As far as Mayweather-Pacquiao lacing the gloves, forget about it. The fight isn’t going to happen. If it does, both fighters may be past their absolute best, as the Manny Pacquiao Express may at last be slowing down a bit age 33. Pacquiao hasn’t knocked anyone out in nearly 3 years. Mayweather is 35-36 and is locked away behind bars. He is in tremendous shape, but is very inactive. Even in is last bout, Miguel Cotto put Floyd through hell during a tough 12-round battle.

As of right now, no one is thinking of Mayweather vs. Pacquiao. We’re still trying to figure out what happened in Las Vegas last Saturday.

Adamek vs. Chambers on Saturday

There will be no controversy on Saturday when for heavyweight title challengers Tomasz Adamek (45-2, 18 KOs) meets Eddie Chambers (36-2, 18 KOs) at the Prudential Center in Newark, NJ. Adamek will be fighting at home at ‘The Rock’ for the first time since April 2011. Anytime Adamek fights at the Prudential Center, you can expect fireworks, excitement, and an overall great event. Thanks in part to Adamek’s solid Polish fan base.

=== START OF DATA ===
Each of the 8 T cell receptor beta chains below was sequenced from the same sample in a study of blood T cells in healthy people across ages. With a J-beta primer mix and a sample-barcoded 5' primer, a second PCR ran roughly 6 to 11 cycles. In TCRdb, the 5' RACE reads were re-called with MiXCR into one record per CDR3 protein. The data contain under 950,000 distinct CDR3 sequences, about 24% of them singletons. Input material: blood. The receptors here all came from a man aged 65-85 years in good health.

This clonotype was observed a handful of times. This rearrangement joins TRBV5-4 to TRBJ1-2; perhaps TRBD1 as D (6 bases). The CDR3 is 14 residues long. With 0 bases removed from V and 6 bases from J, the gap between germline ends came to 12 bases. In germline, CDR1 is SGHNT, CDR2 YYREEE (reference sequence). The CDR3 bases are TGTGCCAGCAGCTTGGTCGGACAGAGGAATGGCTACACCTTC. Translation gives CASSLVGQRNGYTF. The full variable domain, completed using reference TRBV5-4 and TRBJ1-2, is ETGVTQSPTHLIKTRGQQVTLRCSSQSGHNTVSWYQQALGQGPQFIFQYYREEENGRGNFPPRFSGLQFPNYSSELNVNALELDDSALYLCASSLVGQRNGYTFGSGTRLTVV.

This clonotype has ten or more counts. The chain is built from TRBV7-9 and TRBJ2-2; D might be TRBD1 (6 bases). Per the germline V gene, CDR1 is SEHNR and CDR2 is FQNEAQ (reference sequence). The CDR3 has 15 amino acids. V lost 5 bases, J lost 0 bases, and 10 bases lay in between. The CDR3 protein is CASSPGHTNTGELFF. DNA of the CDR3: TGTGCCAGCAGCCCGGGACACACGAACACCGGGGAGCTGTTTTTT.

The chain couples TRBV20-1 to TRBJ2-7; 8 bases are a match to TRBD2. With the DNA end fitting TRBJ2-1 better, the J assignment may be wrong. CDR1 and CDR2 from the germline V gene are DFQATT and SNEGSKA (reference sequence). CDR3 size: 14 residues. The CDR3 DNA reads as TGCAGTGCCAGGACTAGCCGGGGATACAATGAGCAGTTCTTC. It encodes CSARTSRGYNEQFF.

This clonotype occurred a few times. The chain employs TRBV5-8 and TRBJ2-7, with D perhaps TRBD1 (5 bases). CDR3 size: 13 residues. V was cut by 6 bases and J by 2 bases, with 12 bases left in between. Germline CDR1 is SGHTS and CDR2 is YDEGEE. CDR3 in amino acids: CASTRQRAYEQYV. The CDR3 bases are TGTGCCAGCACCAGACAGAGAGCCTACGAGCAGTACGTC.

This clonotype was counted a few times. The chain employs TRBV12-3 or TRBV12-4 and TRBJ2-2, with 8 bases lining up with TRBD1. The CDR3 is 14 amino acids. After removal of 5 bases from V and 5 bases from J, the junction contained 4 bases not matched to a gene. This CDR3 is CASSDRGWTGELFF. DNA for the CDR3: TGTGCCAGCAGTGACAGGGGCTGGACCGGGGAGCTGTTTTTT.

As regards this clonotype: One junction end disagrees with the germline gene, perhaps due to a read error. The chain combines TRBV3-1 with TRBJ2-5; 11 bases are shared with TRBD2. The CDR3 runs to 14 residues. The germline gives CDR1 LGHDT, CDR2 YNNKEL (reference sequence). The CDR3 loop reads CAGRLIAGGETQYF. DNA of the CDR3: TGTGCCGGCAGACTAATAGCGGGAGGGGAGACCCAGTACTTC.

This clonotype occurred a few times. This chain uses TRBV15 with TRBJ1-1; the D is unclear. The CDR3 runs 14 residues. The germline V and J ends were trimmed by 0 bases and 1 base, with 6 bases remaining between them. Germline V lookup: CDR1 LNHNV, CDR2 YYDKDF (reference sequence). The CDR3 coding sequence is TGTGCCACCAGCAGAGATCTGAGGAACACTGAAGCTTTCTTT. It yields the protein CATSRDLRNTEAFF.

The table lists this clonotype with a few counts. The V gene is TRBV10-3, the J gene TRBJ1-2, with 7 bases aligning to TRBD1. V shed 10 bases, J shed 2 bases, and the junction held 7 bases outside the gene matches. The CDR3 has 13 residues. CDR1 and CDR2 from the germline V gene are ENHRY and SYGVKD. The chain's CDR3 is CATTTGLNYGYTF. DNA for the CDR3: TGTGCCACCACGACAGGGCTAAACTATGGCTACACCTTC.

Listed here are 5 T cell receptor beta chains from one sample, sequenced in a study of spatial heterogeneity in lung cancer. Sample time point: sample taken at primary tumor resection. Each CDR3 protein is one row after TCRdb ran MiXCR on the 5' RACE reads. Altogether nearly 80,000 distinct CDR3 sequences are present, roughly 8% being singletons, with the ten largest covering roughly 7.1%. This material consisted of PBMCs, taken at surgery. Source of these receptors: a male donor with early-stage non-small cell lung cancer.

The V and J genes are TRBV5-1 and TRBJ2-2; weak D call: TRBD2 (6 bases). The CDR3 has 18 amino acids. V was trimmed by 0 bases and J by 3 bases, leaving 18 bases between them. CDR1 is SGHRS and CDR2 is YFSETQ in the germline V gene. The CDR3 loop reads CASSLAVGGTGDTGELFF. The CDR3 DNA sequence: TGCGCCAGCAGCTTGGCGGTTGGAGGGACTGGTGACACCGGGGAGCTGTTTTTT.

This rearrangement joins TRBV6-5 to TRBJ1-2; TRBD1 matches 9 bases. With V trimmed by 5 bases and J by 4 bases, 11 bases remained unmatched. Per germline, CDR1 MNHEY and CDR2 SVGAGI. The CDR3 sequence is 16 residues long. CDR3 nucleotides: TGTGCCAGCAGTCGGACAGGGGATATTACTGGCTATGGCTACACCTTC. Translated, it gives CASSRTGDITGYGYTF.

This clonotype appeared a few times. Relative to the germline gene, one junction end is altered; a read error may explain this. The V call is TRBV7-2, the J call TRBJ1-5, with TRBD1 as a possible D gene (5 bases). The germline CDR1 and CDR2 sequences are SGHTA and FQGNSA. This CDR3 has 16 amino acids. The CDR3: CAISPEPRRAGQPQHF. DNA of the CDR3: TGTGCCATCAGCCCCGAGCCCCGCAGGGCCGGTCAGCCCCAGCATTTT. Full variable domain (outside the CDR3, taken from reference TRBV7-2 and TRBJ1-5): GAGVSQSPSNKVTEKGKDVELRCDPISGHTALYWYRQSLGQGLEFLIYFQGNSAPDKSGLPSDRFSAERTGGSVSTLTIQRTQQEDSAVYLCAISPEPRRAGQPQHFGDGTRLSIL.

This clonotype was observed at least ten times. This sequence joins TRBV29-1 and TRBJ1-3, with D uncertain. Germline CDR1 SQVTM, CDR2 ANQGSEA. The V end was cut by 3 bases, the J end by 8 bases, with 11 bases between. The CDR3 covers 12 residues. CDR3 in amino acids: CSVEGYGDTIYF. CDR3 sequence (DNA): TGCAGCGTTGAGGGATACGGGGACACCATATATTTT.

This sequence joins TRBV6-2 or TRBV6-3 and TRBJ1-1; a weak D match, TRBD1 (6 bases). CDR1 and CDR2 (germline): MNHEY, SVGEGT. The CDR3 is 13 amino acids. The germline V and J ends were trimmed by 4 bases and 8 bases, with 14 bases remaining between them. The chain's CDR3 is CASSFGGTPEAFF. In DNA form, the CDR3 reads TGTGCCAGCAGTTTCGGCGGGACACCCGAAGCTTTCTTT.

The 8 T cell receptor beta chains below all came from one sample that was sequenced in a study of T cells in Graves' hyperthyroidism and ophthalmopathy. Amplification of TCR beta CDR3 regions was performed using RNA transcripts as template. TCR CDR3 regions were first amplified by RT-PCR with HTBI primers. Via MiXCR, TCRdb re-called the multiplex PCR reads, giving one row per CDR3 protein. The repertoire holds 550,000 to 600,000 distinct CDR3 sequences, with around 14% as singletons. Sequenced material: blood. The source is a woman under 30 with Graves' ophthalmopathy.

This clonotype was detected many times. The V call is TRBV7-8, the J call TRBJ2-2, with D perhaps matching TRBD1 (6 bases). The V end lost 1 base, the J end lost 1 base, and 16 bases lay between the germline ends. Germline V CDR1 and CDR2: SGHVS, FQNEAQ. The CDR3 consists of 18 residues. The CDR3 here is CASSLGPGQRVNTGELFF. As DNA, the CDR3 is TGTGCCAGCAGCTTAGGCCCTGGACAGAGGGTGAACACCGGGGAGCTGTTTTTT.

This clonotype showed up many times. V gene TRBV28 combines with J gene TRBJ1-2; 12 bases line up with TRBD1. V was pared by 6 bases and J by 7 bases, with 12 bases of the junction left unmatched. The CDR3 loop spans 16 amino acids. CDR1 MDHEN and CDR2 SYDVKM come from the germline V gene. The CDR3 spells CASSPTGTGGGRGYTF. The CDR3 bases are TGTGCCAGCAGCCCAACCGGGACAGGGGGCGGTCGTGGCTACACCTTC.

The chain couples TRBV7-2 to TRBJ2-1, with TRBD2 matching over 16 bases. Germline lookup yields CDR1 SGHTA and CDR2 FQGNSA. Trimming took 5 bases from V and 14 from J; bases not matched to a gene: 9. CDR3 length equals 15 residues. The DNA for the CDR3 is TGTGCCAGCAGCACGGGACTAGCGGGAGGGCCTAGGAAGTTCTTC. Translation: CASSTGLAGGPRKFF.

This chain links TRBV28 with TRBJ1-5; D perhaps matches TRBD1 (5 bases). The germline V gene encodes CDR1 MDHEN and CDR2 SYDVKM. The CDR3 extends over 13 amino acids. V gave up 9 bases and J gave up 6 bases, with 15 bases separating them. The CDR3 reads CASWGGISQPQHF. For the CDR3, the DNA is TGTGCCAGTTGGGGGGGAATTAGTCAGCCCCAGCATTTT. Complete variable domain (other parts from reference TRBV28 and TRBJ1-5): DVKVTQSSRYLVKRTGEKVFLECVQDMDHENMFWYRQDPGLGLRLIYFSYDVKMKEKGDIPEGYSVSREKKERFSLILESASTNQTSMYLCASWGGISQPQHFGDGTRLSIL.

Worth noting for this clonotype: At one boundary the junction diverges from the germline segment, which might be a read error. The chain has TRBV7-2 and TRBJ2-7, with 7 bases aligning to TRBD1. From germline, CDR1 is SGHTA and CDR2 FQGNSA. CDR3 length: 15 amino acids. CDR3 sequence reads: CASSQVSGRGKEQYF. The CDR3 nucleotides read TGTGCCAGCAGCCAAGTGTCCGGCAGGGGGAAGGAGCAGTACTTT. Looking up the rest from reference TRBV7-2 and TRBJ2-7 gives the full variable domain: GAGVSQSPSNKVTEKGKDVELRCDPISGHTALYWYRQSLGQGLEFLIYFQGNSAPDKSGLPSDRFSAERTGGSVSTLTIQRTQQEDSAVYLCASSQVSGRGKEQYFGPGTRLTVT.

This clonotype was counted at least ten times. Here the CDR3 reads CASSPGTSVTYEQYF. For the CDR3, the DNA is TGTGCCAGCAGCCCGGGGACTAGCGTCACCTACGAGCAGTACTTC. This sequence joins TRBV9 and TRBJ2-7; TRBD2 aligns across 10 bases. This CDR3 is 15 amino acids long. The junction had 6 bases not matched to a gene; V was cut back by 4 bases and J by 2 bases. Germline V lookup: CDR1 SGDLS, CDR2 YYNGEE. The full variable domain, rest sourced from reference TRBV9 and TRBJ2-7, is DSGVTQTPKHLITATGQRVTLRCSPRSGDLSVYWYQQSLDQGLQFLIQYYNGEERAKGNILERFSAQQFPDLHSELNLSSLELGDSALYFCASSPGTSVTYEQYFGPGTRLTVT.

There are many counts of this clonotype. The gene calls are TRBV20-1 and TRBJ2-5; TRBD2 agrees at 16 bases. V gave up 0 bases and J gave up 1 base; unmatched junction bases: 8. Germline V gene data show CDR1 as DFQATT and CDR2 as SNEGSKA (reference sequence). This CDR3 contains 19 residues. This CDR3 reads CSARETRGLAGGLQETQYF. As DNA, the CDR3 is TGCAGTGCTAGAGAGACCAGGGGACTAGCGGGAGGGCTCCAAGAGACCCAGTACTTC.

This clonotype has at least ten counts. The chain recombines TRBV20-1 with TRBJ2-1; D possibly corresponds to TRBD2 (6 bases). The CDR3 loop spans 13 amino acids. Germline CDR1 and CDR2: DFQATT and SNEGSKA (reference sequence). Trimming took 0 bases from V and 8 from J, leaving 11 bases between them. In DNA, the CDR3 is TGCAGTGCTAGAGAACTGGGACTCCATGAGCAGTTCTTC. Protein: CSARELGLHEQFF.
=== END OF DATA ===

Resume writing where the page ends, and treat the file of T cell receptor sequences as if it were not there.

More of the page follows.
The Prudential Center will be decorated with red and white Polish flags which will be an intimidating scene for Chambers. Chambers, once again, will be fighting in enemy territory. Chambers fought Alexander Povetkin and was KO’d by Wladimir Klitschko in the last seconds of the twelfth round in March 2010.

Adamek, a former light-heavyweight and cruiserweight champion, had his dream of becoming a three-division titlist derailed when Vitali Klitschko defeated him in front of more than 40,000 at a soccer stadium in Poland.

Adamek and Chambers are both hungry to return to the world championship level. A fight between them at the Prudential Center on Saturday marks a grand return.